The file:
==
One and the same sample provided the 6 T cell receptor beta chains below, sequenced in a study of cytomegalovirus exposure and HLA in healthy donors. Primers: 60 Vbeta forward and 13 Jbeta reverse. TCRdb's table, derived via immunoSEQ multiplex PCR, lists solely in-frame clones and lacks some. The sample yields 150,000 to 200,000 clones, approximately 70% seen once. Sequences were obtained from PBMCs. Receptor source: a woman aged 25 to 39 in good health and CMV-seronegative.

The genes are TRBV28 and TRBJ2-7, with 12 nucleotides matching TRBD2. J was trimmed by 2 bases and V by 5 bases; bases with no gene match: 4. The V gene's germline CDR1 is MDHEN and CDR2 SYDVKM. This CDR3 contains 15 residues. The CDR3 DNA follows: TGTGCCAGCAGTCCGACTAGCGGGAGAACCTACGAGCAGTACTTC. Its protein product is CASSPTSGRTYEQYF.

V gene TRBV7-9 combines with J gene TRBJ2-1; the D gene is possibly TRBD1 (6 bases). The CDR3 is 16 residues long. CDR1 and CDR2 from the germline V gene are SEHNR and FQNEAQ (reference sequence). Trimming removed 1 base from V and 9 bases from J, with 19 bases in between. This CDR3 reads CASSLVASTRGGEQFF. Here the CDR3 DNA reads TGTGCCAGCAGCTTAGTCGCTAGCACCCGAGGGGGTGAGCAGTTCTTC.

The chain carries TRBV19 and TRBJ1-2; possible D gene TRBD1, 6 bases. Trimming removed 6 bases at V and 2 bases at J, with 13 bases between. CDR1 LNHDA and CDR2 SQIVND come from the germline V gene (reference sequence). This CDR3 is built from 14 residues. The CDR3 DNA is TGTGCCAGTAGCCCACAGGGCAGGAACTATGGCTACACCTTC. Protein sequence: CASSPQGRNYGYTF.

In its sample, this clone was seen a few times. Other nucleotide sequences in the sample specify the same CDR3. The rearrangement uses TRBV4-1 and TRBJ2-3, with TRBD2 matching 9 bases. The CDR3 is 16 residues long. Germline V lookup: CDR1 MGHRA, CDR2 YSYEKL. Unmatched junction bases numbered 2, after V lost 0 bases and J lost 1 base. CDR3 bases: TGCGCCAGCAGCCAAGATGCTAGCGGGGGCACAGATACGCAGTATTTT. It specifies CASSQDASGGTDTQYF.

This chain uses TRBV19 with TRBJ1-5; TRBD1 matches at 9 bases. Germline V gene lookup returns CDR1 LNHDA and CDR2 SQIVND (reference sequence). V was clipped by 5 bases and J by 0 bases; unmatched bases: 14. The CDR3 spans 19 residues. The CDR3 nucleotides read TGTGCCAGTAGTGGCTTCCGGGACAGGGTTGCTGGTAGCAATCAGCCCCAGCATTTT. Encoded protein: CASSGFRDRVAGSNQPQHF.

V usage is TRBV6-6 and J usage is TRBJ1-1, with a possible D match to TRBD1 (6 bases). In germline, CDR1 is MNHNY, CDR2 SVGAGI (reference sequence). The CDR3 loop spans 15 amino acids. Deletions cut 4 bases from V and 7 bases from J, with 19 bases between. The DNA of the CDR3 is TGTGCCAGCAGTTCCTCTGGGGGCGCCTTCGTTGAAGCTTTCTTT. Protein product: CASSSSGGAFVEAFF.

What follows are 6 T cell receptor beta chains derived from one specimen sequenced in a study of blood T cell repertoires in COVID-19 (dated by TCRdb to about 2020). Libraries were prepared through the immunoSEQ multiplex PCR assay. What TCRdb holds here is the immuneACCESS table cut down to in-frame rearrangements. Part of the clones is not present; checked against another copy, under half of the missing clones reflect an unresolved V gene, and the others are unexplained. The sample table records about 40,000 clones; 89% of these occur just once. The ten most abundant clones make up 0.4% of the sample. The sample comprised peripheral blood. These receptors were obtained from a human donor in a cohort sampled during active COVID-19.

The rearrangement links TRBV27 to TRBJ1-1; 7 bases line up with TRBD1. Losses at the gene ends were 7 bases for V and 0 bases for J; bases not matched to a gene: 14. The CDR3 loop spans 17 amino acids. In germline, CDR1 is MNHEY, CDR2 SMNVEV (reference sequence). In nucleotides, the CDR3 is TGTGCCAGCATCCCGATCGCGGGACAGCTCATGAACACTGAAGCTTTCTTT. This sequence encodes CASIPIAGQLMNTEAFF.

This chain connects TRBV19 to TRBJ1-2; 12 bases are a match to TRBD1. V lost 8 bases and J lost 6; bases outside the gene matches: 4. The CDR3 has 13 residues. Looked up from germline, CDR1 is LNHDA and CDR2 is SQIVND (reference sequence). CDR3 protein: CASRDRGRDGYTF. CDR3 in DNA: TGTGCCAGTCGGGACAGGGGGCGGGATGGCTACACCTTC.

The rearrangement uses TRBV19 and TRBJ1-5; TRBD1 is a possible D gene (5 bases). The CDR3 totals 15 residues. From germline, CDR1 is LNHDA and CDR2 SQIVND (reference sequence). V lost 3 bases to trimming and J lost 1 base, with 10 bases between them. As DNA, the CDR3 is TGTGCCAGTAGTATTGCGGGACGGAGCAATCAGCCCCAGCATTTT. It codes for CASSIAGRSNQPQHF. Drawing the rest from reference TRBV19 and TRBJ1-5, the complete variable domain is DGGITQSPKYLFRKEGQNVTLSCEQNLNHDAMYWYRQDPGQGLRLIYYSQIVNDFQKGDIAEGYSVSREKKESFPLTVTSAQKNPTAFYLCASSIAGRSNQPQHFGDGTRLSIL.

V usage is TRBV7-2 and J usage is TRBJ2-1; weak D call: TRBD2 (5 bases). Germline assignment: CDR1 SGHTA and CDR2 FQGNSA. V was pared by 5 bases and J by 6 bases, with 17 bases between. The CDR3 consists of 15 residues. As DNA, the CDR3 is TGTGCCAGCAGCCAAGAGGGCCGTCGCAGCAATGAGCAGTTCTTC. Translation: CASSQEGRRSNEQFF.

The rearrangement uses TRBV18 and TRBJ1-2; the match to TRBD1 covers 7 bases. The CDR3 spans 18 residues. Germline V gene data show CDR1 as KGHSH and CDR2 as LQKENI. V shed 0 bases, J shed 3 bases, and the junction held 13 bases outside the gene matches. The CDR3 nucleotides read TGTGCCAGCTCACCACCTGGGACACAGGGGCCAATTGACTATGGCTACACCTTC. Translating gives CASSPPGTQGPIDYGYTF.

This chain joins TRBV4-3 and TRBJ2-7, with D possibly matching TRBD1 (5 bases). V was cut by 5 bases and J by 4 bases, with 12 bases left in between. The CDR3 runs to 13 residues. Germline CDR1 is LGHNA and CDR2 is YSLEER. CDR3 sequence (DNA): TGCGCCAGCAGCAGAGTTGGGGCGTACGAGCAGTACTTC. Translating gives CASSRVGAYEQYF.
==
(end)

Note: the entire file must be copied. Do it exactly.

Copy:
One and the same sample provided the 6 T cell receptor beta chains below, sequenced in a study of cytomegalovirus exposure and HLA in healthy donors. Primers: 60 Vbeta forward and 13 Jbeta reverse. TCRdb's table, derived via immunoSEQ multiplex PCR, lists solely in-frame clones and lacks some. The sample yields 150,000 to 200,000 clones, approximately 70% seen once. Sequences were obtained from PBMCs. Receptor source: a woman aged 25 to 39 in good health and CMV-seronegative.

The genes are TRBV28 and TRBJ2-7, with 12 nucleotides matching TRBD2. J was trimmed by 2 bases and V by 5 bases; bases with no gene match: 4. The V gene's germline CDR1 is MDHEN and CDR2 SYDVKM. This CDR3 contains 15 residues. The CDR3 DNA follows: TGTGCCAGCAGTCCGACTAGCGGGAGAACCTACGAGCAGTACTTC. Its protein product is CASSPTSGRTYEQYF.

V gene TRBV7-9 combines with J gene TRBJ2-1; the D gene is possibly TRBD1 (6 bases). The CDR3 is 16 residues long. CDR1 and CDR2 from the germline V gene are SEHNR and FQNEAQ (reference sequence). Trimming removed 1 base from V and 9 bases from J, with 19 bases in between. This CDR3 reads CASSLVASTRGGEQFF. Here the CDR3 DNA reads TGTGCCAGCAGCTTAGTCGCTAGCACCCGAGGGGGTGAGCAGTTCTTC.

The chain carries TRBV19 and TRBJ1-2; possible D gene TRBD1, 6 bases. Trimming removed 6 bases at V and 2 bases at J, with 13 bases between. CDR1 LNHDA and CDR2 SQIVND come from the germline V gene (reference sequence). This CDR3 is built from 14 residues. The CDR3 DNA is TGTGCCAGTAGCCCACAGGGCAGGAACTATGGCTACACCTTC. Protein sequence: CASSPQGRNYGYTF.

In its sample, this clone was seen a few times. Other nucleotide sequences in the sample specify the same CDR3. The rearrangement uses TRBV4-1 and TRBJ2-3, with TRBD2 matching 9 bases. The CDR3 is 16 residues long. Germline V lookup: CDR1 MGHRA, CDR2 YSYEKL. Unmatched junction bases numbered 2, after V lost 0 bases and J lost 1 base. CDR3 bases: TGCGCCAGCAGCCAAGATGCTAGCGGGGGCACAGATACGCAGTATTTT. It specifies CASSQDASGGTDTQYF.

This chain uses TRBV19 with TRBJ1-5; TRBD1 matches at 9 bases. Germline V gene lookup returns CDR1 LNHDA and CDR2 SQIVND (reference sequence). V was clipped by 5 bases and J by 0 bases; unmatched bases: 14. The CDR3 spans 19 residues. The CDR3 nucleotides read TGTGCCAGTAGTGGCTTCCGGGACAGGGTTGCTGGTAGCAATCAGCCCCAGCATTTT. Encoded protein: CASSGFRDRVAGSNQPQHF.

V usage is TRBV6-6 and J usage is TRBJ1-1, with a possible D match to TRBD1 (6 bases). In germline, CDR1 is MNHNY, CDR2 SVGAGI (reference sequence). The CDR3 loop spans 15 amino acids. Deletions cut 4 bases from V and 7 bases from J, with 19 bases between. The DNA of the CDR3 is TGTGCCAGCAGTTCCTCTGGGGGCGCCTTCGTTGAAGCTTTCTTT. Protein product: CASSSSGGAFVEAFF.

What follows are 6 T cell receptor beta chains derived from one specimen sequenced in a study of blood T cell repertoires in COVID-19 (dated by TCRdb to about 2020). Libraries were prepared through the immunoSEQ multiplex PCR assay. What TCRdb holds here is the immuneACCESS table cut down to in-frame rearrangements. Part of the clones is not present; checked against another copy, under half of the missing clones reflect an unresolved V gene, and the others are unexplained. The sample table records about 40,000 clones; 89% of these occur just once. The ten most abundant clones make up 0.4% of the sample. The sample comprised peripheral blood. These receptors were obtained from a human donor in a cohort sampled during active COVID-19.

The rearrangement links TRBV27 to TRBJ1-1; 7 bases line up with TRBD1. Losses at the gene ends were 7 bases for V and 0 bases for J; bases not matched to a gene: 14. The CDR3 loop spans 17 amino acids. In germline, CDR1 is MNHEY, CDR2 SMNVEV (reference sequence). In nucleotides, the CDR3 is TGTGCCAGCATCCCGATCGCGGGACAGCTCATGAACACTGAAGCTTTCTTT. This sequence encodes CASIPIAGQLMNTEAFF.

This chain connects TRBV19 to TRBJ1-2; 12 bases are a match to TRBD1. V lost 8 bases and J lost 6; bases outside the gene matches: 4. The CDR3 has 13 residues. Looked up from germline, CDR1 is LNHDA and CDR2 is SQIVND (reference sequence). CDR3 protein: CASRDRGRDGYTF. CDR3 in DNA: TGTGCCAGTCGGGACAGGGGGCGGGATGGCTACACCTTC.

The rearrangement uses TRBV19 and TRBJ1-5; TRBD1 is a possible D gene (5 bases). The CDR3 totals 15 residues. From germline, CDR1 is LNHDA and CDR2 SQIVND (reference sequence). V lost 3 bases to trimming and J lost 1 base, with 10 bases between them. As DNA, the CDR3 is TGTGCCAGTAGTATTGCGGGACGGAGCAATCAGCCCCAGCATTTT. It codes for CASSIAGRSNQPQHF. Drawing the rest from reference TRBV19 and TRBJ1-5, the complete variable domain is DGGITQSPKYLFRKEGQNVTLSCEQNLNHDAMYWYRQDPGQGLRLIYYSQIVNDFQKGDIAEGYSVSREKKESFPLTVTSAQKNPTAFYLCASSIAGRSNQPQHFGDGTRLSIL.

V usage is TRBV7-2 and J usage is TRBJ2-1; weak D call: TRBD2 (5 bases). Germline assignment: CDR1 SGHTA and CDR2 FQGNSA. V was pared by 5 bases and J by 6 bases, with 17 bases between. The CDR3 consists of 15 residues. As DNA, the CDR3 is TGTGCCAGCAGCCAAGAGGGCCGTCGCAGCAATGAGCAGTTCTTC. Translation: CASSQEGRRSNEQFF.

The rearrangement uses TRBV18 and TRBJ1-2; the match to TRBD1 covers 7 bases. The CDR3 spans 18 residues. Germline V gene data show CDR1 as KGHSH and CDR2 as LQKENI. V shed 0 bases, J shed 3 bases, and the junction held 13 bases outside the gene matches. The CDR3 nucleotides read TGTGCCAGCTCACCACCTGGGACACAGGGGCCAATTGACTATGGCTACACCTTC. Translating gives CASSPPGTQGPIDYGYTF.

This chain joins TRBV4-3 and TRBJ2-7, with D possibly matching TRBD1 (5 bases). V was cut by 5 bases and J by 4 bases, with 12 bases left in between. The CDR3 runs to 13 residues. Germline CDR1 is LGHNA and CDR2 is YSLEER. CDR3 sequence (DNA): TGCGCCAGCAGCAGAGTTGGGGCGTACGAGCAGTACTTC. Translating gives CASSRVGAYEQYF.